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Similar voices could be heard when Oscar-winning film director István Szabó was revealed to have written reports for the legal predecessor of III/III: between 1957 and 1963, he reported under the pseudonym Endre Képesi to the II/5 department dealing with internal backlash prevention. Szabó was organized on the basis of statements of condemnation after the 1956 revolution, but according to documents published by András Gervai, it was loyal to popular democracy. It is not known what the results of the 48 reports written in the era of reprisals were. Among those spotted were Miklos Jancso, Karoli Mix and Marie Turicczyk. After the fall of Szabó, the famous exit purge began in the same way as in the case of Esterházy or Tar.

Prior to the regime change, István Szabo had a close friendship with Peter Gal Molnar that lasted for decades. Theater critic, journalist, dramatist and theater historian, who died in 2011, was a prominent figure in theatrical life before the regime change. In November 2004, it was revealed that he had reported. Based on state security documents related to Zoltán Latinovets, it became clear to the actor’s relatives that it was the critic who made the reports. In an article published in Népszabadság in 2004, Molnar admitted that he had already signed a recruitment declaration in 1963. After the publication of his autobiographical book Exodus – which also testifies about his past as an informant – Gyorgy Spiro paid tribute to him as follows: What he described in his diaries about his activities An unparalleled informant. No one had ever confronted the agent’s past with such honesty and objectivity.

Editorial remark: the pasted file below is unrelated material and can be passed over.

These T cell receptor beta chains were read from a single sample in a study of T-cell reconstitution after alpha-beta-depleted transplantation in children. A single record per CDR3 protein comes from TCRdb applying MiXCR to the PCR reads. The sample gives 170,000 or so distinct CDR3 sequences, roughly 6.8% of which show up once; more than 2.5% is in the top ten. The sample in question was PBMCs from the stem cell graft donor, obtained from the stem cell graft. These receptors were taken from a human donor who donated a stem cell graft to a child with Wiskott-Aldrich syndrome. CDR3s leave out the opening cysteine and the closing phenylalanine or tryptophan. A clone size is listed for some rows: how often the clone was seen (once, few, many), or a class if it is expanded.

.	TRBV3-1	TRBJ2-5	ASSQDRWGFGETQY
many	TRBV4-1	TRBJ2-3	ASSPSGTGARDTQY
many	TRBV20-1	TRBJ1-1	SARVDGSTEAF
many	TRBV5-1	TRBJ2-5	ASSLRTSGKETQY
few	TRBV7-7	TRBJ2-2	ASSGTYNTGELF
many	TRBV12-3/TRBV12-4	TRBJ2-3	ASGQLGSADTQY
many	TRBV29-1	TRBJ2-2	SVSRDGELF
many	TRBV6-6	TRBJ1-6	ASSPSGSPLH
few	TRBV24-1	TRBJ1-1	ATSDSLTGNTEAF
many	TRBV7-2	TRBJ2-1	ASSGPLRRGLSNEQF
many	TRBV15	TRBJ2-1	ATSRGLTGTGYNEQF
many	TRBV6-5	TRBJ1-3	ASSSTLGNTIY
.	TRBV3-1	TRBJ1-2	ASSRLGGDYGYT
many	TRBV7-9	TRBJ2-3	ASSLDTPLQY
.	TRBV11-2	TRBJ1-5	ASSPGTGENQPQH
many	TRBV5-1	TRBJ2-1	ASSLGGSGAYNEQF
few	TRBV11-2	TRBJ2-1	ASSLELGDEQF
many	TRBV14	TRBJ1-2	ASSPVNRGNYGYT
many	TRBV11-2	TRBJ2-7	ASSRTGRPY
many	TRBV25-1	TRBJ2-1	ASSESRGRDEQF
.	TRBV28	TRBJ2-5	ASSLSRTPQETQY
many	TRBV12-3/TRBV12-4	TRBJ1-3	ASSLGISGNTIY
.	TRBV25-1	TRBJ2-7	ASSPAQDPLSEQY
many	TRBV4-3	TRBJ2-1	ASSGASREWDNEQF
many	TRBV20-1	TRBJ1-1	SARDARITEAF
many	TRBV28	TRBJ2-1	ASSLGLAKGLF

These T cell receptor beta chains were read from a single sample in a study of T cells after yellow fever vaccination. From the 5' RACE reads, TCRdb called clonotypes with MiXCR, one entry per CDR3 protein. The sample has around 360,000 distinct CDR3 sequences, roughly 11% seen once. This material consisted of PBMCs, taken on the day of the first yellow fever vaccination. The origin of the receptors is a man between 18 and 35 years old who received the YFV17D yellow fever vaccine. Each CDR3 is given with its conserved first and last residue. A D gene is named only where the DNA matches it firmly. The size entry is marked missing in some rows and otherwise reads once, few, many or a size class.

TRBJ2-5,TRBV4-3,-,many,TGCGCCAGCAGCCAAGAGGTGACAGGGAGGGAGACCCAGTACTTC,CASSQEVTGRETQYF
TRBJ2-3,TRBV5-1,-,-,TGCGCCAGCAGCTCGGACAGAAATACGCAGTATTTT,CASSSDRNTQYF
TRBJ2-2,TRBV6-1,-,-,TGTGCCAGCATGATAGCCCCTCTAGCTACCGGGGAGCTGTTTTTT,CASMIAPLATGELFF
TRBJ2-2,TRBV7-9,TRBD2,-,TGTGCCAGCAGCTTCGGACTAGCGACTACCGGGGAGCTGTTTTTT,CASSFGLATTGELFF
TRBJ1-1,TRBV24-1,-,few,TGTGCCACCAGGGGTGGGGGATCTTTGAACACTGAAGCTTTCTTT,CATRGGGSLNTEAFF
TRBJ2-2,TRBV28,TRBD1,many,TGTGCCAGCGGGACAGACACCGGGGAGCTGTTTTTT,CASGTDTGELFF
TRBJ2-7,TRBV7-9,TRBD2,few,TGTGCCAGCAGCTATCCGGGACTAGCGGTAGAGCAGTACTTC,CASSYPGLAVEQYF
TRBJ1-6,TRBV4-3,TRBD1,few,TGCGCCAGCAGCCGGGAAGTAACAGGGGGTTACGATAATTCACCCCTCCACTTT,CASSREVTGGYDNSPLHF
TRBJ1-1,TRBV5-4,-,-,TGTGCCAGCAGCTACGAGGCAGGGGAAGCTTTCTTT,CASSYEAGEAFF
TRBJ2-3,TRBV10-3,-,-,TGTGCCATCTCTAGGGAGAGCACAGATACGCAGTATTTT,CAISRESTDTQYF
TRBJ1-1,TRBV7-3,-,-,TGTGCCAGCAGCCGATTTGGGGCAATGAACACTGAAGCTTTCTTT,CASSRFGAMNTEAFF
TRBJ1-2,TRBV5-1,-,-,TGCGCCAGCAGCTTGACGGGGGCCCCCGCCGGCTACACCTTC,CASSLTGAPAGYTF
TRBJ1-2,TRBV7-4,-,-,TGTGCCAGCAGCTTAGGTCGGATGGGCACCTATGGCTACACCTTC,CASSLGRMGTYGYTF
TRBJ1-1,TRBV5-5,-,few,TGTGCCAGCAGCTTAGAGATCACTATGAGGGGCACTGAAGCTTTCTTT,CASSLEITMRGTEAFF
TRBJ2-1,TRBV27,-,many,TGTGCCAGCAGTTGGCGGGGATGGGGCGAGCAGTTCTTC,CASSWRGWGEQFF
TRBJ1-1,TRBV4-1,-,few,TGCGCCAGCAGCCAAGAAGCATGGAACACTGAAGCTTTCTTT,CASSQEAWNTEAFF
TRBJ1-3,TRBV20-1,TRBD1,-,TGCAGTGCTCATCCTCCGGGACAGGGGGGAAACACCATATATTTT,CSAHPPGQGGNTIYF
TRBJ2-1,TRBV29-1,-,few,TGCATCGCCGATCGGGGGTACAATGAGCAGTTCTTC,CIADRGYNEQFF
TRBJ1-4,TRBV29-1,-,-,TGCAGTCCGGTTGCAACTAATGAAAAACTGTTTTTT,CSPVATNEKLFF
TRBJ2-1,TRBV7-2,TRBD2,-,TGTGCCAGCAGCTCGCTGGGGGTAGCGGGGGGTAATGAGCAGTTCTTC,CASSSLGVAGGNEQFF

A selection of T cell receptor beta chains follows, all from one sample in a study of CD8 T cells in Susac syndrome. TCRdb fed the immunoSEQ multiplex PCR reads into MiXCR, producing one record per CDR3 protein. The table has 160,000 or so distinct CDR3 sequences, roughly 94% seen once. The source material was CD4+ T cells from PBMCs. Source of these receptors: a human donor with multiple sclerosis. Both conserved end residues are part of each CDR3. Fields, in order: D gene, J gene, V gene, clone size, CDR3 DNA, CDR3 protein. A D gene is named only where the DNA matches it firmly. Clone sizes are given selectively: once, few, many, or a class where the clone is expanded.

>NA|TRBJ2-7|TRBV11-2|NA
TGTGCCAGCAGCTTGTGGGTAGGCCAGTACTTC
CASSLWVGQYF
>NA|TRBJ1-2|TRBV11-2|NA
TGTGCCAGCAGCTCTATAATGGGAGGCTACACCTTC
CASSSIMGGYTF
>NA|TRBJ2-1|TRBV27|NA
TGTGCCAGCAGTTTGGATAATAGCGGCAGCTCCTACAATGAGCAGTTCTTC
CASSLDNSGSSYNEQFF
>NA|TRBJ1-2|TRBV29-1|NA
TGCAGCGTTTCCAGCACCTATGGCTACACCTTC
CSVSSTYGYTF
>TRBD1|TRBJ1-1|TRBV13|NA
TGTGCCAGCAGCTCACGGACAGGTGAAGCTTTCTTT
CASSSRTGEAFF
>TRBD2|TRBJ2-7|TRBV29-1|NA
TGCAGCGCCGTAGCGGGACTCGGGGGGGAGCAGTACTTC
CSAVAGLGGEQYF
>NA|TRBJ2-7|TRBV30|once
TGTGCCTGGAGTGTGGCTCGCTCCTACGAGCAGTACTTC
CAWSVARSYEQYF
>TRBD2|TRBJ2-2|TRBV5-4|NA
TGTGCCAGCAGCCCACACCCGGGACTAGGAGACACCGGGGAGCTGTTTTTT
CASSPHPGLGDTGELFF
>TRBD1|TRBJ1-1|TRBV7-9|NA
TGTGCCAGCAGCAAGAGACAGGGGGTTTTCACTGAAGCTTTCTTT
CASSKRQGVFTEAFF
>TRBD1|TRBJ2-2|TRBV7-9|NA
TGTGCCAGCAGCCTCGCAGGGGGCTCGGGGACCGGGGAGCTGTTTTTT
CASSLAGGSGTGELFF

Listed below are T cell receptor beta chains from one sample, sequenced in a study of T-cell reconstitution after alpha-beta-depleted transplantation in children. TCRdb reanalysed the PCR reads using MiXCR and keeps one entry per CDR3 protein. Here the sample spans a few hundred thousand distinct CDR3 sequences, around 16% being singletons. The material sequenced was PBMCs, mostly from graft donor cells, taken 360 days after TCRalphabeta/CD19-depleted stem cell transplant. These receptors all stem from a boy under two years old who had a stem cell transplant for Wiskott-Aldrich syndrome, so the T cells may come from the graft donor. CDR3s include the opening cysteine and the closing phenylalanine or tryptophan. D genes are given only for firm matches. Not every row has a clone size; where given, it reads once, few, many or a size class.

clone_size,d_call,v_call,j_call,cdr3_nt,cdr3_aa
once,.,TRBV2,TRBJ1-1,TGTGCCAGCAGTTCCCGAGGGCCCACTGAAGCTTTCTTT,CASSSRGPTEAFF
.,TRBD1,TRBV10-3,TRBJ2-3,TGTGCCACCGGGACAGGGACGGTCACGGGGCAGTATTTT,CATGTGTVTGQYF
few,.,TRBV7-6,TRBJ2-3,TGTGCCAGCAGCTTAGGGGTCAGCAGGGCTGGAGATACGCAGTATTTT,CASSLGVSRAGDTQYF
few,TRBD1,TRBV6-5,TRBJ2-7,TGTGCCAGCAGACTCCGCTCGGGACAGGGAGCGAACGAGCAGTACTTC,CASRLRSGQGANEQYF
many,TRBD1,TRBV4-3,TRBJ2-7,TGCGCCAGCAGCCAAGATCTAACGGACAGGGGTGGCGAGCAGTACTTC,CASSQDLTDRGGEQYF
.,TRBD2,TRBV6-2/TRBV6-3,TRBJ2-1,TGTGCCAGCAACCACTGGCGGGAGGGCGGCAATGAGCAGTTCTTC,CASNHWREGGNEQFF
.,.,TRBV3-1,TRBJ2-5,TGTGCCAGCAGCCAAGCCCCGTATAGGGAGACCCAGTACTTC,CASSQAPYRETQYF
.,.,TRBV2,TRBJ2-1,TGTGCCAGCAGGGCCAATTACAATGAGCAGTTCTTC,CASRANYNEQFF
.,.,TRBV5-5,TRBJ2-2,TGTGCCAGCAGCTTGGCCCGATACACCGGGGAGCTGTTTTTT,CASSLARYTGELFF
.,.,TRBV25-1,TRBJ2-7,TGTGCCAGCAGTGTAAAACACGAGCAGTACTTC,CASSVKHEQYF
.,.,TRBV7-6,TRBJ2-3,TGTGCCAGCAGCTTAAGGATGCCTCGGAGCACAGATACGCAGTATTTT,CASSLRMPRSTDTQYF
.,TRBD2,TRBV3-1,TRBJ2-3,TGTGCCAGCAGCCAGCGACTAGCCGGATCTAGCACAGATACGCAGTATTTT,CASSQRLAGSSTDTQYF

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In 2004, singer Gyula Vikedal was found to have reported on fellow musicians between 1981 and 1986 as Agent III/III under the pseudonym “Dalos”. As a “secret agent”, he provided verbal reports to State Security, including on Viru Nagy and the communist pop czar Peter Erdos. From the documents that were discovered and published by the historical archives of the state security agencies, it was revealed that there is no doubt about any shattering or soul-shattering reports.